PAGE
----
Right now is not the time to be pushing products. People don’t have extra income to spend on disposable things. On the contrary, they prioritise necessities.

As an entrepreneur, the first thing you need to do is to seek out for new opportunities to build your online presence.

Launching social media accounts, creating an appealing landing page, setting up delivery and shipping are the first essential steps to digitising your business. If you are present online already, here’s what you need to do with it.

  • Use real-time marketing

Coronavirus is a source of problems for many people, yet, at the same time, it’s an issue everybody wants to read about. You don’t even need to use the word “coronavirus” or “COVID-19” to draw attention.

Small hints like face-masks on your company logo or a product or toilet paper depicted on the image you’re posting will function properly. For instance, software developers 4K Download use the recognisable face masks put on their products’ logos.

But remember that this topic is still controversial, and if you don’t put this right, negative comments and critics are inevitable.

  • Offer the necessary products and services

No matter what your business or niche is, offer something people demand right now — face masks, anti-bacterial wipes, sanitisers or disposable gloves are what people need right now.

  • Find new tools and opportunities

Now, this is the right time to start working on your online presence. Schools are teaching online, many companies are working remotely, gyms work out with their clients via Zoom and messengers, movies are shown on online theatres, restaurants are delivering food contactless, and many other businesses are finding their unique ways to adapt to this new reality.

There are certain companies that can’t work remotely but still do some research to find out how you can possibly adapt to the lockdown.

Also, streamline your customers’ lives by providing online services to them — online orders, applications, payments are just some to name.

  • Give discounts and free products

For instance, Marvel Comics are offering free access to their best comics for two months. Within the two-month period, people can download Marvel top comics for free. Or take Pornhub as an example. At first, they gave the Premium access to Italians when they got locked down, but now any user can get this access by registering on the website and creating an account.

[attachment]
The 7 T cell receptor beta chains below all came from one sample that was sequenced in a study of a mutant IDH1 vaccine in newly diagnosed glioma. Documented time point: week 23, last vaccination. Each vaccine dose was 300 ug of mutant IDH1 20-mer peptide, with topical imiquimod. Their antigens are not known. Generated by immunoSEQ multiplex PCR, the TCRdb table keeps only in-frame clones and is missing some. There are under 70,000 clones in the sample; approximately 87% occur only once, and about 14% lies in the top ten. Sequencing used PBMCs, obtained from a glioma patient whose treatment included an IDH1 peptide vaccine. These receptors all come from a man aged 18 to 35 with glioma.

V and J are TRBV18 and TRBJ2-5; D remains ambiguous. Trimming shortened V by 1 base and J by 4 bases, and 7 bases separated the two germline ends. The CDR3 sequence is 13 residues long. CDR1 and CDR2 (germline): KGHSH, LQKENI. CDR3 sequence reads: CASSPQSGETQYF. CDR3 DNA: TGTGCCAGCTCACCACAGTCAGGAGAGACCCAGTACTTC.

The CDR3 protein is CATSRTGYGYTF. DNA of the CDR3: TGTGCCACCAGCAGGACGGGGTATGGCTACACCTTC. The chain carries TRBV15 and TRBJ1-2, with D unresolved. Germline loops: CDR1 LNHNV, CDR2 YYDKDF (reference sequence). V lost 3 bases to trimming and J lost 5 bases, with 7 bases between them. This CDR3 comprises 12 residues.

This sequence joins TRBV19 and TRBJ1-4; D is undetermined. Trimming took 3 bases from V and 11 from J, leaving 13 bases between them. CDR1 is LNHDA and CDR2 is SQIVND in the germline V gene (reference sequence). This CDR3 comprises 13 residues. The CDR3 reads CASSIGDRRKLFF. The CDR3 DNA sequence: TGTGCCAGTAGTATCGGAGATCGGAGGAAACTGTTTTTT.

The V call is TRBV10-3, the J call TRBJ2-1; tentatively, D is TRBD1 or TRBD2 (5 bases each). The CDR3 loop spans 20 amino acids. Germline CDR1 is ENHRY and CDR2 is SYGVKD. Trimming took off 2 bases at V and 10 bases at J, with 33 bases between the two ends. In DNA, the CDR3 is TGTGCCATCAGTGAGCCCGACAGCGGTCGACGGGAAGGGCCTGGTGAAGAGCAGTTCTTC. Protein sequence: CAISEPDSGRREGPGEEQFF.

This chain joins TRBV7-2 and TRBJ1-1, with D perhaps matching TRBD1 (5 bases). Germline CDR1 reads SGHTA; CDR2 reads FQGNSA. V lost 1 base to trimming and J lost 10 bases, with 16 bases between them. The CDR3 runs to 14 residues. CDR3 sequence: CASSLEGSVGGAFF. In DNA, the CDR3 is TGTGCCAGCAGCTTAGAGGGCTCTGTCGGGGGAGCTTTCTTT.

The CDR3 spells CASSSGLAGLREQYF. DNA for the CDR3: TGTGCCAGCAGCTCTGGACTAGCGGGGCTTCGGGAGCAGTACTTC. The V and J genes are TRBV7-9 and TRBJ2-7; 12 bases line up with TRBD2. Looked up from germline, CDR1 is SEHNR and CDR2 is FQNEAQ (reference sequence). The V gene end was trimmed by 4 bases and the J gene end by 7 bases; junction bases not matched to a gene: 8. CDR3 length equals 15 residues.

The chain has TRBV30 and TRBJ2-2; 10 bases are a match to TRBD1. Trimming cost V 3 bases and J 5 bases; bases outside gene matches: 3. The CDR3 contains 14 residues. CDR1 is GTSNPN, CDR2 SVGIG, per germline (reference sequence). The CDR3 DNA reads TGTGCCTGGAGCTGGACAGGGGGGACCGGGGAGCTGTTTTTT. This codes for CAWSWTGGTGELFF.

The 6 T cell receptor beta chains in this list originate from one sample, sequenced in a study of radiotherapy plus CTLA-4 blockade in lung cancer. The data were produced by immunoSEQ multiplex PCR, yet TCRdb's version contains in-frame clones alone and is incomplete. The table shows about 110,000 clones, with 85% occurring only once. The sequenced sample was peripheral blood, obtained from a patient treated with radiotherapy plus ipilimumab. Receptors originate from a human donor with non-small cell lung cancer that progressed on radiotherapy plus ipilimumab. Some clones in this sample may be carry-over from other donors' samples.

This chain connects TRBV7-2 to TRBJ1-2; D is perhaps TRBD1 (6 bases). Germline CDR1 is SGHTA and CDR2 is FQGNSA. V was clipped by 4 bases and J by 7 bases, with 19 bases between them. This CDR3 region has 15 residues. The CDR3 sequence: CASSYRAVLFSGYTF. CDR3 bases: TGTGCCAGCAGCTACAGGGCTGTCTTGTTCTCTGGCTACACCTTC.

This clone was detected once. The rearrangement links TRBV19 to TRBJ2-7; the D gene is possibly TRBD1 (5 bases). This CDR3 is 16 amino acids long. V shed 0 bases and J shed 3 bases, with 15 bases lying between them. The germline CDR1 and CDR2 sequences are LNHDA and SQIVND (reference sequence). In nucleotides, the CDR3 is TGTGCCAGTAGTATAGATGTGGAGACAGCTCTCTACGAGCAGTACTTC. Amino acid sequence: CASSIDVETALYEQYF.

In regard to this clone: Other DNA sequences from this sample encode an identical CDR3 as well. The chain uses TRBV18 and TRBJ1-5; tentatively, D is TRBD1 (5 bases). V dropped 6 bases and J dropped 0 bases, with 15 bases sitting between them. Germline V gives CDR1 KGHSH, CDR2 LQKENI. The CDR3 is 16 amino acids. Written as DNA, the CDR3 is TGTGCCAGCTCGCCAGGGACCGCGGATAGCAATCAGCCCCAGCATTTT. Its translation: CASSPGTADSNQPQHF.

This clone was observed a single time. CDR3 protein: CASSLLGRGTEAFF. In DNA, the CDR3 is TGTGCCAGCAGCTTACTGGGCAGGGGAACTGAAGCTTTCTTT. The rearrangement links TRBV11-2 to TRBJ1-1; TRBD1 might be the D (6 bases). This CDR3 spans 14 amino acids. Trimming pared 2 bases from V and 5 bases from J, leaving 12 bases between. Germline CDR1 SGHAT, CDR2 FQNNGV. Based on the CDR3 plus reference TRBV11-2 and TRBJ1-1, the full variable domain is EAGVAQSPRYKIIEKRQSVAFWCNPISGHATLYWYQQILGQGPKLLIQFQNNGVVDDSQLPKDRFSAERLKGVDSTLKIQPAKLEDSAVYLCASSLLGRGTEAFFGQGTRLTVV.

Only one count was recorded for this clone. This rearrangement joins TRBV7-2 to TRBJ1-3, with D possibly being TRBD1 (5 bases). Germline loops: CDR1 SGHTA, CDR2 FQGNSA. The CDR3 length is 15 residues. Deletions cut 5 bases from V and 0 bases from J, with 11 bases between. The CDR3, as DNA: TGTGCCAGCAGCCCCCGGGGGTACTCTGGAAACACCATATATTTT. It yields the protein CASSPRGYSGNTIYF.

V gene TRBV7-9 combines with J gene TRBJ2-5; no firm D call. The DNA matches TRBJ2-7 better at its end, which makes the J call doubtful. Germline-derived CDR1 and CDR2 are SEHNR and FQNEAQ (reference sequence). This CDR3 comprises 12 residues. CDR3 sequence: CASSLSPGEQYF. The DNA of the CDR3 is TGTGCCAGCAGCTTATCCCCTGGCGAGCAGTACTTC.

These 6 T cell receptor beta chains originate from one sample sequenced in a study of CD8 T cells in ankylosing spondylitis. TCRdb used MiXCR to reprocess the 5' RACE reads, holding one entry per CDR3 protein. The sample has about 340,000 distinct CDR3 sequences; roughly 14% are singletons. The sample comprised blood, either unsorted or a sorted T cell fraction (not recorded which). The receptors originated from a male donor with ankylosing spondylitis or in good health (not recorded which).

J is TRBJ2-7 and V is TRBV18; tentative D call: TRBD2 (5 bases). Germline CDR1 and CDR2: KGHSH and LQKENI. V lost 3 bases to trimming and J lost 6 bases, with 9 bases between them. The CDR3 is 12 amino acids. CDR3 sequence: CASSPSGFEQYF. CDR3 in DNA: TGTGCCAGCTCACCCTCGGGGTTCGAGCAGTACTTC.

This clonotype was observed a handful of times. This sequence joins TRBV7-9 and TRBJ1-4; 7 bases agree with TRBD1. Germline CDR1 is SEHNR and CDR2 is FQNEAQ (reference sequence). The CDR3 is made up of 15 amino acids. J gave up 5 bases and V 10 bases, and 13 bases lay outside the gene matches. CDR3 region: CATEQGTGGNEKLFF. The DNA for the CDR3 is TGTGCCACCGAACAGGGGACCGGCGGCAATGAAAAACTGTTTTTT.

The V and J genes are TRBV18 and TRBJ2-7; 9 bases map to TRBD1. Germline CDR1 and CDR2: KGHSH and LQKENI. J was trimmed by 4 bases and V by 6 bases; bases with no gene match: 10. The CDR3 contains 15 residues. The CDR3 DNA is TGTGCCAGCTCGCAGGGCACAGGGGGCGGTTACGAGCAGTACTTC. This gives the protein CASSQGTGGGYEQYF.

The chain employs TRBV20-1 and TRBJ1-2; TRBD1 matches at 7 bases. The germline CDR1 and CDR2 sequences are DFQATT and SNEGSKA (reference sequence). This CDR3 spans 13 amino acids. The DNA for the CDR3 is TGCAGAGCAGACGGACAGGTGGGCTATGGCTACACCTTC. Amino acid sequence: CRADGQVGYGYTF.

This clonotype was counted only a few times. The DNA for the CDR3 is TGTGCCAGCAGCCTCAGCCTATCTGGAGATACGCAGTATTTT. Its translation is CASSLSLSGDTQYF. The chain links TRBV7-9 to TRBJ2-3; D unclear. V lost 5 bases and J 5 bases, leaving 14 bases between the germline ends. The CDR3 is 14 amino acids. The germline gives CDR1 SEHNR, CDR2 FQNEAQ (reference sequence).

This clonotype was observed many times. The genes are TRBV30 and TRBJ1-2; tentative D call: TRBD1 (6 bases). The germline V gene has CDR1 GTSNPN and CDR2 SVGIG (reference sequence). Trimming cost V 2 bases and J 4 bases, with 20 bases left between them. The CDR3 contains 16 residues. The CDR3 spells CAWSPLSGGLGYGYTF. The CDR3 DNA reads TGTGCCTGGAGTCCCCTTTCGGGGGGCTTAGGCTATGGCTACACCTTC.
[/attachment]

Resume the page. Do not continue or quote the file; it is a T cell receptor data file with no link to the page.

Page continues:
• Leverage social media content

Content focusing on mental health and keeping healthy will certainly be of interest to consumers at this time. Equally as important is content that keeps us busy, optimistic and excited about the world as we collectively navigate through this topsy-turvy time.

Be useful to your audience — publish tutorials, online lessons, life hacks, and tips. But at the same time, don’t forget to keep your audience entertained. People tend to spend so much time on social media these days not only to get news from there but also to escape from terrifying news they see on mass media.

  • Don’t discard influencer marketing

Influencers are facing hard times, too. Then why not help each other? According to the recent Influence Central report, influencers see significant growth in their impressions and engagement, which means people scroll social media a lot. Yet along with this, influencers don’t get new partnership enquiries and face income cuts. So find a relevant influencer for your business and outreach them.

  • Don’t tighten your ads budget

Clearly, now you need to save money for rent, wages, and other costs. But if you stop running ads, how will you attract new customers? The trick here is to change your ads a bit so that they look on point under the circumstances — include fewer images and videos that showcase kissing, hugging, holding hands or touching.

No precise number will now tell you when the crisis is over and if there’s a way to act properly under the circumstances. There’s no one-fits-all approach for any company and every industry.

One is true that the post-coronavirus world will not be the same. So all we can do now is to perceive this time as a period of opportunity, not of crisis.